Posts Tagged ‘collaborative storytelling’

When it comes to genre blending in film, books, and rpg’s I tend to become very OCPD’sh in my need to have everything organized and separated out into their proper places; firm boundaries all around. It’s kind of the like the guy who can’t tolerate the different food groups touching or co-mingling on his plate, although in real life, I would bludgeon you to a bloody pulp Thunderdome styles for some chocolate smeared with peanut butter. I don’t know what to say, I just dislike guns in my fantasy worlds and vise versa swords in my sci-fi worlds (lightsabres being the obvious exception of course as I could accept and rationalize their presence in any and all genres. Hell I am playing a born again Jedi in my next D&D adventure). All of which makes it a little surprising that I have mixed in some superhero/comic book content into my Dark Sun game.

How this all took shape is actually an interesting example of collaborative story telling. The groups Thri-Kreen Warlord decided to sacrifice himself at the end of the last LIM. He hurled himself into a portal to the elemental chaos after defeating the BBEG (who was using it to summon his master from the 9 hells) before it closed. His reasoning being that he was taking the seed of life (recently acquired Thri-Kreen artifact and what he had established was the treasure hidden in an ancient vault) into the abyss where it would ignite and become the catalyst for a new Green Age on Athas. He then established that the area around the “muto” oasis began to grow lush with vegetation.

With Clikk Sandflea’s heroic sacrifice the player needed to create a new character for the game.  This is when he told me that he was going to make Green Lantern. I was like “..oh…okayyy, sounds interesting? (voice rising a few octaves at the end). He then described how the spark from the beginning of the new green age had awakened his character’s green wood ring (a family heirloom) and unlocked new and amazing powers along with a vision for the future. It sounded cool so I was interested in seeing where it would head. At the same time the player of “Nori”, the party’s female Mul Warden, established that his character had a connection to the next city the group was heading to. The player stated that Nori was a famous gladiator who ran afoul of a crooked templar for failing to throw a fight in the arena.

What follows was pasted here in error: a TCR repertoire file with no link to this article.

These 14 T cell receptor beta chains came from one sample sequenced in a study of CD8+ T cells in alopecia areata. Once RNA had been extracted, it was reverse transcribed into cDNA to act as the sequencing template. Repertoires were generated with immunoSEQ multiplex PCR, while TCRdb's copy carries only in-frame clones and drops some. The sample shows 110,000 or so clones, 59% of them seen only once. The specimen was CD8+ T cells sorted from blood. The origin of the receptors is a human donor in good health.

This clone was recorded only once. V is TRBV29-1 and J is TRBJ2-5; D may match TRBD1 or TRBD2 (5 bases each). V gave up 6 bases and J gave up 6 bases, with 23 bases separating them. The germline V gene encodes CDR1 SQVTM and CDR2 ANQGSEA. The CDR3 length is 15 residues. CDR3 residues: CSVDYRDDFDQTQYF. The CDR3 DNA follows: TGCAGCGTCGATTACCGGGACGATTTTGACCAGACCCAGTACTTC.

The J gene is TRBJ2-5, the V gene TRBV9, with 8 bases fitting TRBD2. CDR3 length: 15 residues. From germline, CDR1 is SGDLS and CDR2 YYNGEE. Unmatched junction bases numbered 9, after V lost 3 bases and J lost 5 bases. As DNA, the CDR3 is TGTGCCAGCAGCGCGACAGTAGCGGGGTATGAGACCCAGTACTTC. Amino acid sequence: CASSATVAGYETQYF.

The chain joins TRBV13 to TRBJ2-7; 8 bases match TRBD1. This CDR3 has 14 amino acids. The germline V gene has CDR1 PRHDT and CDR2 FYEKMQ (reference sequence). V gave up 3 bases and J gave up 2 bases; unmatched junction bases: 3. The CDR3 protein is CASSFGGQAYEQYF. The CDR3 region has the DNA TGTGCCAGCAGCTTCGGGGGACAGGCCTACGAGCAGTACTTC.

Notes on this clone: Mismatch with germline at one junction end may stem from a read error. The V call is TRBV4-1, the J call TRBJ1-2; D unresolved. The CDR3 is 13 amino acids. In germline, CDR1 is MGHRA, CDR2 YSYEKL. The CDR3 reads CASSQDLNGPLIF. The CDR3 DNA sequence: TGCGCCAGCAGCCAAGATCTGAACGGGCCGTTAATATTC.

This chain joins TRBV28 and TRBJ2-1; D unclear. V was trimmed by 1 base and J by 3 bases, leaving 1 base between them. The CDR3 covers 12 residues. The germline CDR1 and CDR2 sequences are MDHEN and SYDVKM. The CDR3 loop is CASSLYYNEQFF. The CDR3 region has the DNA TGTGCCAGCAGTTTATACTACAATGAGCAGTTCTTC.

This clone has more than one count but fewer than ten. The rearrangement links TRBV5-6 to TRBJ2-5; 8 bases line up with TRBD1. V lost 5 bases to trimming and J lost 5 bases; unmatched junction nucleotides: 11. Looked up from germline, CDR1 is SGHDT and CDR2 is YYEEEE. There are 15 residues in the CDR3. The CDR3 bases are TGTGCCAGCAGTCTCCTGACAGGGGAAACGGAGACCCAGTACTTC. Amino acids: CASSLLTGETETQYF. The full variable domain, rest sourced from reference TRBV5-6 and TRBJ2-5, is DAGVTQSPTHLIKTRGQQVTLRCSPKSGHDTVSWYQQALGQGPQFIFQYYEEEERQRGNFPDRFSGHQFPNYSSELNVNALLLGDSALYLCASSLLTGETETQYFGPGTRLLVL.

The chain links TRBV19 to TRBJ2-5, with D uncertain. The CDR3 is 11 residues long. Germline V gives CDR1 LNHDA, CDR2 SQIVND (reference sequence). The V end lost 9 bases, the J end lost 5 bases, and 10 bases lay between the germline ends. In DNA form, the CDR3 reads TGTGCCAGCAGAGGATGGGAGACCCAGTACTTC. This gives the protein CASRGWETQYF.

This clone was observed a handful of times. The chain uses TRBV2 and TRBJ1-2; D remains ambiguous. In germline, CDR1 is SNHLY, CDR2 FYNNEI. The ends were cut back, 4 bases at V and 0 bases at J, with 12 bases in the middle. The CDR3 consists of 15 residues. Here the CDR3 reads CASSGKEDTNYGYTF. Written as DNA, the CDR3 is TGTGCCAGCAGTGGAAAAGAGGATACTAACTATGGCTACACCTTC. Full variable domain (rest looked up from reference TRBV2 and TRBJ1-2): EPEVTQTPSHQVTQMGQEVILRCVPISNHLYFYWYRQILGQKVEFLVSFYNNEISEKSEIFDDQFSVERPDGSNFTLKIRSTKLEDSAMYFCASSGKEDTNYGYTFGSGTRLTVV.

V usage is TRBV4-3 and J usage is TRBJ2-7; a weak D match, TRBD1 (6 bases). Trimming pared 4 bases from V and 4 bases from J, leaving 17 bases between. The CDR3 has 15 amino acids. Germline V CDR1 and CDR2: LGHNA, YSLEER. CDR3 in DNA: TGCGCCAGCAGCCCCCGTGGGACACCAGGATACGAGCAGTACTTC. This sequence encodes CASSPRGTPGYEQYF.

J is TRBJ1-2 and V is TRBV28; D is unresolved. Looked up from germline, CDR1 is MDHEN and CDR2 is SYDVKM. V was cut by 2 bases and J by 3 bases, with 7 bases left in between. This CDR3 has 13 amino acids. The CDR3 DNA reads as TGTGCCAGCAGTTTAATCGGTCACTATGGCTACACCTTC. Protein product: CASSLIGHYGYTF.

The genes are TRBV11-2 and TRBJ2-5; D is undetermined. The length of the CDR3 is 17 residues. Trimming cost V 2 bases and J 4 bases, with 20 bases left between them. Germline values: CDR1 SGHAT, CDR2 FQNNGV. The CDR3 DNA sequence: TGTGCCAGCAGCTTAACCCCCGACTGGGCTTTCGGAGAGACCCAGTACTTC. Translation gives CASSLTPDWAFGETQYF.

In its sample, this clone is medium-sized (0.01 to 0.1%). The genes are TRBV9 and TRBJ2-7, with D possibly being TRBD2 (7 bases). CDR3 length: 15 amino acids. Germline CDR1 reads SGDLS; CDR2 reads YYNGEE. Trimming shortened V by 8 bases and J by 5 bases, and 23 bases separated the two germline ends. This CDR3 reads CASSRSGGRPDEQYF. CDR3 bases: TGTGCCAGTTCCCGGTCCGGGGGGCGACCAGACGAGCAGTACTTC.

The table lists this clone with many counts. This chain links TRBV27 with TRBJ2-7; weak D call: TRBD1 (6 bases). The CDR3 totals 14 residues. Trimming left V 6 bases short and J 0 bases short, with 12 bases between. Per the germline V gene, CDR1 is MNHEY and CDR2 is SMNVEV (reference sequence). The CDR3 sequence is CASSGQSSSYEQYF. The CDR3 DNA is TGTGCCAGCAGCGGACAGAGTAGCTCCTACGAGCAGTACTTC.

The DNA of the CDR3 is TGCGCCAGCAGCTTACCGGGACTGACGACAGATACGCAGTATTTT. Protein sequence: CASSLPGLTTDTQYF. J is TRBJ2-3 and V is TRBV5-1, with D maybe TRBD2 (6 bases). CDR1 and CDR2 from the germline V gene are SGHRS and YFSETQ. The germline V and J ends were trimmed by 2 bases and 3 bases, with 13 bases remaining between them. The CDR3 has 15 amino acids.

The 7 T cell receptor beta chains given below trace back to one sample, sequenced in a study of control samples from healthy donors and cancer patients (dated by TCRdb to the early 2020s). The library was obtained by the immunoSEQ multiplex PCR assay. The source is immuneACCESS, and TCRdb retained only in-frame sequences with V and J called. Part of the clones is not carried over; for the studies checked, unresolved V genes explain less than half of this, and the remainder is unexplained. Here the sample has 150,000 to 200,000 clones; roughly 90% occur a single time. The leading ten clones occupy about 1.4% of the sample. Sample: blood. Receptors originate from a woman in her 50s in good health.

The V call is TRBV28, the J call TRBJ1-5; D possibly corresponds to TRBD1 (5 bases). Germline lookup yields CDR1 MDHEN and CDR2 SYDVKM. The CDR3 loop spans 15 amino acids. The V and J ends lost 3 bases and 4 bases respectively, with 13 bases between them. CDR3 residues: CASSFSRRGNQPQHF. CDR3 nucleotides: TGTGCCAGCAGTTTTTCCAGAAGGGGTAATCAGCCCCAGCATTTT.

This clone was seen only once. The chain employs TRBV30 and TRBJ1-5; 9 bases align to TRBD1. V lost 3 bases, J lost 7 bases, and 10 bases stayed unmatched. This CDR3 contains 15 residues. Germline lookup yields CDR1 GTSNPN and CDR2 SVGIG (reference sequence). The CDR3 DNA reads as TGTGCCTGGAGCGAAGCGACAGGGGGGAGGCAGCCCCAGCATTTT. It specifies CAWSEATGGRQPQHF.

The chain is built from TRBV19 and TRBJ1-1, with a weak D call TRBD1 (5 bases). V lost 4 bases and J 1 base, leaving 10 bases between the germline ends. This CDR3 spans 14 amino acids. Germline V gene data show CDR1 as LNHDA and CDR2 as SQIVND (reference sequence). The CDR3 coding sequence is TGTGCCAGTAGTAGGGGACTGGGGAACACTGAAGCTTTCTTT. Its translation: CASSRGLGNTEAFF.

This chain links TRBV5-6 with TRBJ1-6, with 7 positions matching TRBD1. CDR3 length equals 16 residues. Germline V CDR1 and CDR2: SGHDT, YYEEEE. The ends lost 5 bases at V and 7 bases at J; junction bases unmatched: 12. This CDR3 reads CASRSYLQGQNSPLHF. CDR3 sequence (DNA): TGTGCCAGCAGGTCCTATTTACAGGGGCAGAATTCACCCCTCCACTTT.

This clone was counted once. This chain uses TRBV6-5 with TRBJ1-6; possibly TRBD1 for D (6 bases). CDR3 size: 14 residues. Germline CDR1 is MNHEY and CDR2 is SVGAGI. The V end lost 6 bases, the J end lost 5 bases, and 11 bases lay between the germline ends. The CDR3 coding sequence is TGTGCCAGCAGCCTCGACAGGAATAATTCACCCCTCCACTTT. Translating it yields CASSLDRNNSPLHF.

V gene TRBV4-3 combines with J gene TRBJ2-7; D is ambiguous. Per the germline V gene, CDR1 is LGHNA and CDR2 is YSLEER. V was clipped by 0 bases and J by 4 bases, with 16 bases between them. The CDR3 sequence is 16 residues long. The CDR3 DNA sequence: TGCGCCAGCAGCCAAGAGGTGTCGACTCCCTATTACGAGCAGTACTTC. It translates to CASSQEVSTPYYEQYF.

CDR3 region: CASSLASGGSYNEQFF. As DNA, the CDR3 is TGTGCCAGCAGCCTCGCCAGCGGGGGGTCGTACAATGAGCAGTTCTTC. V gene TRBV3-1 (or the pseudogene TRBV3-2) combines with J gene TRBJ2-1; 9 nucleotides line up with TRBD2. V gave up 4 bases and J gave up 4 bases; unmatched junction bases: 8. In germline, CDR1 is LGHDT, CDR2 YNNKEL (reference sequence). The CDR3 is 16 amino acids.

I took these bits of emergent fiction and decided to go balls deep into genre blending and embrace the comic book motif as I crafted the next location. I know it’s not as blatant as Gandalph shooting the Balrog in the face with a 12-gauge, but you know…baby steps. I decided to flesh out this crooked templar a bit. I modeled the city of Alturak on the series Deadwood and made the crooked templar the de facto ruler of the town. Then I was pondering about what to do with this new “Green Lantern” and I had an epiphany and thus “Sinestrago” and the Yellow Templar Corps was born, complete with yellow power rings.  I set to re-skinning and altering monsters to build the corps and narrated their powers as creating constructs. The guy playing Green Lantern upon hearing all of this decided to tie his background to Sinestrago by being a former student of his.

I think this highlights some of the benefits collaborative storytelling and how engaging it can be for the players to see the stuff they create come to life in the world. You can take a look at Sinestrago, he is essentially a re-skinned Beholder. I created a voice for him that is a cross between Foghorn Leghorn and Jesse Jackson; he is pretty amusing to play. I added a fear aura too him that will represent the Yellow Lantern Battery that is located somewhere in the town and drawing power from the populaces fear, even enhancing and creating it, and which the players might want to shut down before a final confrontation. Although that might be in a while as another player decided to have his character join the Yellow Templar Corps….did I mention he is the brother of the new Green Lantern 🙂


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“Death is a natural part of life. Rejoice for those around you who transform into the Force. Mourn them do not. Miss them do not. Attachment leads to jealously. The shadow of greed, that is.” …Yoda